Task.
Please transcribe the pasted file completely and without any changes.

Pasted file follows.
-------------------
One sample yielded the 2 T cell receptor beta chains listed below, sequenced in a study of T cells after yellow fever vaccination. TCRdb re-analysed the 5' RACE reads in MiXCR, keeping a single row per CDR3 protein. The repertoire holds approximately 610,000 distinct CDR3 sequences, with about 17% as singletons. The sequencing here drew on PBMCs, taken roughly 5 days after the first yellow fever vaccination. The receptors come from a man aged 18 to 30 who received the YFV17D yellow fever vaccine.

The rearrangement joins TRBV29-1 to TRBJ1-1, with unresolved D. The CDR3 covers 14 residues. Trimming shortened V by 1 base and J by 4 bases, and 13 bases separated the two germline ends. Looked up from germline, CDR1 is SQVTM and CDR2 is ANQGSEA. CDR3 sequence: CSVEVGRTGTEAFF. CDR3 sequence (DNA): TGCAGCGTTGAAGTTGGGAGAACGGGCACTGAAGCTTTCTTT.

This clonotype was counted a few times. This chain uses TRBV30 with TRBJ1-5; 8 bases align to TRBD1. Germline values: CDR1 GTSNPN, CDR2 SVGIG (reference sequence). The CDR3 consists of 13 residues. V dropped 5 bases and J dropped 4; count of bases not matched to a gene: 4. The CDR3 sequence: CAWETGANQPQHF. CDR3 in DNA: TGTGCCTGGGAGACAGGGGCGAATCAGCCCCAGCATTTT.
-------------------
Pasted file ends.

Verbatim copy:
One sample yielded the 2 T cell receptor beta chains listed below, sequenced in a study of T cells after yellow fever vaccination. TCRdb re-analysed the 5' RACE reads in MiXCR, keeping a single row per CDR3 protein. The repertoire holds approximately 610,000 distinct CDR3 sequences, with about 17% as singletons. The sequencing here drew on PBMCs, taken roughly 5 days after the first yellow fever vaccination. The receptors come from a man aged 18 to 30 who received the YFV17D yellow fever vaccine.

The rearrangement joins TRBV29-1 to TRBJ1-1, with unresolved D. The CDR3 covers 14 residues. Trimming shortened V by 1 base and J by 4 bases, and 13 bases separated the two germline ends. Looked up from germline, CDR1 is SQVTM and CDR2 is ANQGSEA. CDR3 sequence: CSVEVGRTGTEAFF. CDR3 sequence (DNA): TGCAGCGTTGAAGTTGGGAGAACGGGCACTGAAGCTTTCTTT.

This clonotype was counted a few times. This chain uses TRBV30 with TRBJ1-5; 8 bases align to TRBD1. Germline values: CDR1 GTSNPN, CDR2 SVGIG (reference sequence). The CDR3 consists of 13 residues. V dropped 5 bases and J dropped 4; count of bases not matched to a gene: 4. The CDR3 sequence: CAWETGANQPQHF. CDR3 in DNA: TGTGCCTGGGAGACAGGGGCGAATCAGCCCCAGCATTTT.